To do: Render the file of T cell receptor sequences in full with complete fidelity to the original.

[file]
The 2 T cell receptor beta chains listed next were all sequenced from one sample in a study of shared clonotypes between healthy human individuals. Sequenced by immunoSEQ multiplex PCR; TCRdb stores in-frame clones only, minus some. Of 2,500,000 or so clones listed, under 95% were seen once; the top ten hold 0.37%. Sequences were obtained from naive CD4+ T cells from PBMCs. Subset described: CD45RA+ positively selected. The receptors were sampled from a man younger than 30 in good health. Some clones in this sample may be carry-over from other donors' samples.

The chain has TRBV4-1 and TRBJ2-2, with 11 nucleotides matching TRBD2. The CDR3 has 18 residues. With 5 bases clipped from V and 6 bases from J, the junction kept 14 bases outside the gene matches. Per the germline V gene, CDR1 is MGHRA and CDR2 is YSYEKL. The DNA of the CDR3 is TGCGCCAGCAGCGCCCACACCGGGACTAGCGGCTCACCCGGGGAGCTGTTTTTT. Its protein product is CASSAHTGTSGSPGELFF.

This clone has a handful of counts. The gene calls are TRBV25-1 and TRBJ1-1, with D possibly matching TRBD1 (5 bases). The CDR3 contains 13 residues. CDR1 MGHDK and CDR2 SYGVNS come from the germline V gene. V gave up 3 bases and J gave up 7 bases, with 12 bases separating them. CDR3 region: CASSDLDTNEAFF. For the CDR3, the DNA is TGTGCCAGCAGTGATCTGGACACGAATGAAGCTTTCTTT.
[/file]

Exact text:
The 2 T cell receptor beta chains listed next were all sequenced from one sample in a study of shared clonotypes between healthy human individuals. Sequenced by immunoSEQ multiplex PCR; TCRdb stores in-frame clones only, minus some. Of 2,500,000 or so clones listed, under 95% were seen once; the top ten hold 0.37%. Sequences were obtained from naive CD4+ T cells from PBMCs. Subset described: CD45RA+ positively selected. The receptors were sampled from a man younger than 30 in good health. Some clones in this sample may be carry-over from other donors' samples.

The chain has TRBV4-1 and TRBJ2-2, with 11 nucleotides matching TRBD2. The CDR3 has 18 residues. With 5 bases clipped from V and 6 bases from J, the junction kept 14 bases outside the gene matches. Per the germline V gene, CDR1 is MGHRA and CDR2 is YSYEKL. The DNA of the CDR3 is TGCGCCAGCAGCGCCCACACCGGGACTAGCGGCTCACCCGGGGAGCTGTTTTTT. Its protein product is CASSAHTGTSGSPGELFF.

This clone has a handful of counts. The gene calls are TRBV25-1 and TRBJ1-1, with D possibly matching TRBD1 (5 bases). The CDR3 contains 13 residues. CDR1 MGHDK and CDR2 SYGVNS come from the germline V gene. V gave up 3 bases and J gave up 7 bases, with 12 bases separating them. CDR3 region: CASSDLDTNEAFF. For the CDR3, the DNA is TGTGCCAGCAGTGATCTGGACACGAATGAAGCTTTCTTT.